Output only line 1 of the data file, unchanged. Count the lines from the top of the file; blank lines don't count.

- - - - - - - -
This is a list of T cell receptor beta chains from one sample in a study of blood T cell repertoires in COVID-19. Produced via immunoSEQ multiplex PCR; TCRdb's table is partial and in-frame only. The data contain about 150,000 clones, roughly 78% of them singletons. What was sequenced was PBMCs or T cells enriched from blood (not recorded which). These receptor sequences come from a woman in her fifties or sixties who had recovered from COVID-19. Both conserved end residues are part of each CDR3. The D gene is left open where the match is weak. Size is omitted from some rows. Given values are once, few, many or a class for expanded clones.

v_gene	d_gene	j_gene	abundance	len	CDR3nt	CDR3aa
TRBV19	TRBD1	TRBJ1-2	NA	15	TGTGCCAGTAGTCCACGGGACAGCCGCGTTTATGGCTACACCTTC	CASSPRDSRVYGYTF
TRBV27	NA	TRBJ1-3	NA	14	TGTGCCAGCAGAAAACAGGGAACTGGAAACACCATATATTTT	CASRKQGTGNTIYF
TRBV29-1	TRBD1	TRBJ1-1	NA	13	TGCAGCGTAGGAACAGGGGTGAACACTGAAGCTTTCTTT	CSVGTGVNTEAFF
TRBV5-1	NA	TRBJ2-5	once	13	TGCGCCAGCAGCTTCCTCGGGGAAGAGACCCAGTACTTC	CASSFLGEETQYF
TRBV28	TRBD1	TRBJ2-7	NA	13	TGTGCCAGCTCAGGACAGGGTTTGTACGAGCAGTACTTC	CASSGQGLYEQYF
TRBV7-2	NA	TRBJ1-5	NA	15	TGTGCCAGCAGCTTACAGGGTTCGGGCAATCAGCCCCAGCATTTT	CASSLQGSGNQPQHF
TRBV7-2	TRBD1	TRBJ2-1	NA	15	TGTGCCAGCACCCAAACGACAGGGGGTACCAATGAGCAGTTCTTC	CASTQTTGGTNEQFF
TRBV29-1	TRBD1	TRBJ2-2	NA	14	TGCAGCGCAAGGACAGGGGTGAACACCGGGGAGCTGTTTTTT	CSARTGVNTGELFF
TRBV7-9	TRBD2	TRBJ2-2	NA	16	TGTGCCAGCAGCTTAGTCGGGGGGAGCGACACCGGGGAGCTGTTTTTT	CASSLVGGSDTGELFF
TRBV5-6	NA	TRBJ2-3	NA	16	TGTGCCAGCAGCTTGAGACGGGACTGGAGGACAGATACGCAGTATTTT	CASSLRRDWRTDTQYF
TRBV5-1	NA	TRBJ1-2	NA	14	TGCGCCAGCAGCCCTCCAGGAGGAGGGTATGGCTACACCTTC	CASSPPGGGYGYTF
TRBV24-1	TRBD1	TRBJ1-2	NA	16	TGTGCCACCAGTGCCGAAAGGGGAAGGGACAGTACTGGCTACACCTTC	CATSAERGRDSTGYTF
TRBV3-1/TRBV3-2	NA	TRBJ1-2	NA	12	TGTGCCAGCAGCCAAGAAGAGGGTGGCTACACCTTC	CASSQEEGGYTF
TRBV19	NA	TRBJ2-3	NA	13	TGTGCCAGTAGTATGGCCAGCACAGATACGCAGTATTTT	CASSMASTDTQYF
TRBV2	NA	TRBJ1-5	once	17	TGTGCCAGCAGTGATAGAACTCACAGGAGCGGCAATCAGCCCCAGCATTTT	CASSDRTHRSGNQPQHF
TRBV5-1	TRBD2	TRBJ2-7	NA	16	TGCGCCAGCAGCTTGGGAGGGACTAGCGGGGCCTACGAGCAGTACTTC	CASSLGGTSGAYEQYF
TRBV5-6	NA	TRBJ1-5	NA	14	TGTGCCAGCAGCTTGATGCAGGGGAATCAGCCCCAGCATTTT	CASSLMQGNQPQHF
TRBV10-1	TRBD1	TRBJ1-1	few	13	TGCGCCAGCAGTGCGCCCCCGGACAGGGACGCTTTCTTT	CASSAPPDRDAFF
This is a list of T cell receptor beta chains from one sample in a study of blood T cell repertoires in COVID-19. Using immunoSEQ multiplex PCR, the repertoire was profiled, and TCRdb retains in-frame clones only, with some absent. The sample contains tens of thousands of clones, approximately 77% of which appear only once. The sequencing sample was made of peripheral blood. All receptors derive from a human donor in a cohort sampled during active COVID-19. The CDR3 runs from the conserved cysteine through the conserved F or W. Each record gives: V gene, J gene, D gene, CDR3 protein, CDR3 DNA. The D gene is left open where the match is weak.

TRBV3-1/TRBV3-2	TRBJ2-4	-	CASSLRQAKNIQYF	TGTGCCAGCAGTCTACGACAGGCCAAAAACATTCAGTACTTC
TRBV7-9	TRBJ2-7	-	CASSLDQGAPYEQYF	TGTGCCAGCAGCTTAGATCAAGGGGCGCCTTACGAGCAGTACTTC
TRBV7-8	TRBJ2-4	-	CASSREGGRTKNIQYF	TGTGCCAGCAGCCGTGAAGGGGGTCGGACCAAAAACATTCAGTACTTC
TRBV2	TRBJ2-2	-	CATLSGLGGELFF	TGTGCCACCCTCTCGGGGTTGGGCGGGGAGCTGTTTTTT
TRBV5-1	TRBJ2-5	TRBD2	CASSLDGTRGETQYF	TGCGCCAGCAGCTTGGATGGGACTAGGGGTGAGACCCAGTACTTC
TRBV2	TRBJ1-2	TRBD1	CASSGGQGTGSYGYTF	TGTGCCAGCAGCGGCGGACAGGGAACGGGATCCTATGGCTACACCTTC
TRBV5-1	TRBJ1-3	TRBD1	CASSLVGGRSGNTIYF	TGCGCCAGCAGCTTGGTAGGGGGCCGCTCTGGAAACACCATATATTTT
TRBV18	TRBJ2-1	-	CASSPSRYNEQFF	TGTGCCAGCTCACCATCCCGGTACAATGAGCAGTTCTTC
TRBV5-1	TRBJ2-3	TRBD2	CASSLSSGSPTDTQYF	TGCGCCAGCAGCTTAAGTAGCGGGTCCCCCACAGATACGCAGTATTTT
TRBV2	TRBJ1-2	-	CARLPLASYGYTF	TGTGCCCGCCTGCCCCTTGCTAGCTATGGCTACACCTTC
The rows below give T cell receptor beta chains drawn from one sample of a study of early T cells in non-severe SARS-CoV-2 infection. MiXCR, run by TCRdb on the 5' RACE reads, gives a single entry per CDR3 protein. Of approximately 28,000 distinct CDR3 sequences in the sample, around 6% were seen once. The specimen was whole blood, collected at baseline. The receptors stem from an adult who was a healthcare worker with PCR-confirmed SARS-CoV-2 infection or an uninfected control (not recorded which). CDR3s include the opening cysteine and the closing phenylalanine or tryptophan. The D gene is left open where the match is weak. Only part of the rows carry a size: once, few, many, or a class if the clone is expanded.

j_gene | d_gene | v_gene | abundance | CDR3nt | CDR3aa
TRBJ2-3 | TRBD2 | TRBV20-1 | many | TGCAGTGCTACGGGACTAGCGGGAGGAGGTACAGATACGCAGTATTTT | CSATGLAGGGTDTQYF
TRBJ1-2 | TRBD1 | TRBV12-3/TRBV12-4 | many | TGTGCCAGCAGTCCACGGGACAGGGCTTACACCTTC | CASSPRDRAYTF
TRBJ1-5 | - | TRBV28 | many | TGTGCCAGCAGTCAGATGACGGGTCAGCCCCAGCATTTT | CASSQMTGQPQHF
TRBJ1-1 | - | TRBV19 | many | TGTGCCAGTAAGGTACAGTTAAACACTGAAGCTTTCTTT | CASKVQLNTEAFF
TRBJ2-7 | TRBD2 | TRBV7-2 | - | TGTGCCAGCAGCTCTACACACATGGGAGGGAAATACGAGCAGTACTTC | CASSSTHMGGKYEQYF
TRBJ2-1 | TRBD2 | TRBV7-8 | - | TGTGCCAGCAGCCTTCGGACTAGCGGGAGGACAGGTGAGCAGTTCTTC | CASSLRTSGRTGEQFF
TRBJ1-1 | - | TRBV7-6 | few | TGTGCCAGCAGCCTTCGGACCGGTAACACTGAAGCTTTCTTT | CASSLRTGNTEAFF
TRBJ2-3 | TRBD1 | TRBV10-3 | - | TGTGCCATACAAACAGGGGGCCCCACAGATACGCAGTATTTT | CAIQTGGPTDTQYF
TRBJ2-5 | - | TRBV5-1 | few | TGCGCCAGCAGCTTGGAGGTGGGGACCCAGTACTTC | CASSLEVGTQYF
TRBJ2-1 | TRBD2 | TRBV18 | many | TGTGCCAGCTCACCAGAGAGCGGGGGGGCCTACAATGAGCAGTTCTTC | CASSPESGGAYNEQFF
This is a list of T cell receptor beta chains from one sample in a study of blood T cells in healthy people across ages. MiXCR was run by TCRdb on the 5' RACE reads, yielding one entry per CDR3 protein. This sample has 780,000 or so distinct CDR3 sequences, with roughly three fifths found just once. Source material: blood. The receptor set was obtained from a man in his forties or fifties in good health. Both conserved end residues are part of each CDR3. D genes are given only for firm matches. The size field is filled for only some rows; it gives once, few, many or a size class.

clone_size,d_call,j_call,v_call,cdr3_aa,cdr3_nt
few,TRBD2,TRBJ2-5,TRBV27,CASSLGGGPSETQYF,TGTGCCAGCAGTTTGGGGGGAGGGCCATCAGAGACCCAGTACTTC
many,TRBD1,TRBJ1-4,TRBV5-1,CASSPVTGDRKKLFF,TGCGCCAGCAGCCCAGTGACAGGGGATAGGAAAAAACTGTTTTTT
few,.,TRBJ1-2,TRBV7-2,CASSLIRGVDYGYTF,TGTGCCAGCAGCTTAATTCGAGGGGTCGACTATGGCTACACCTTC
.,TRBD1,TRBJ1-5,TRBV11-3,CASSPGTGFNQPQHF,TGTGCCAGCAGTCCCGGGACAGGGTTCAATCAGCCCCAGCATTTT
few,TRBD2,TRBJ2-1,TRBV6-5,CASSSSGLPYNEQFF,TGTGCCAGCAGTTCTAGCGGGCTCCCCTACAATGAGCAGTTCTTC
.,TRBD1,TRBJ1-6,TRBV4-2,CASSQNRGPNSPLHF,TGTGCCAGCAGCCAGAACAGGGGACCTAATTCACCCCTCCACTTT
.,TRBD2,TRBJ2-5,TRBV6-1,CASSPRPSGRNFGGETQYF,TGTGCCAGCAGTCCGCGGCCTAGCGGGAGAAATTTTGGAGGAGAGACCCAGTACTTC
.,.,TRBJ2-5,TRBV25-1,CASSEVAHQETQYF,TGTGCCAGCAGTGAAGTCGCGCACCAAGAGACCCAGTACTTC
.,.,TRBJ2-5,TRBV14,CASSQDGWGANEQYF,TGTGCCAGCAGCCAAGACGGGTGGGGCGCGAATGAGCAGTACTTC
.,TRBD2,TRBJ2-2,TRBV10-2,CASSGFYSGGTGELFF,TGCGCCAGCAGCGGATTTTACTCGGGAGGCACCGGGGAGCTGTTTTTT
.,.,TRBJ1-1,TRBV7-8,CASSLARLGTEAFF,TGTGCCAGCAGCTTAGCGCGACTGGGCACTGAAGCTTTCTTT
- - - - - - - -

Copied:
This is a list of T cell receptor beta chains from one sample in a study of blood T cell repertoires in COVID-19. Produced via immunoSEQ multiplex PCR; TCRdb's table is partial and in-frame only. The data contain about 150,000 clones, roughly 78% of them singletons. What was sequenced was PBMCs or T cells enriched from blood (not recorded which). These receptor sequences come from a woman in her fifties or sixties who had recovered from COVID-19. Both conserved end residues are part of each CDR3. The D gene is left open where the match is weak. Size is omitted from some rows. Given values are once, few, many or a class for expanded clones.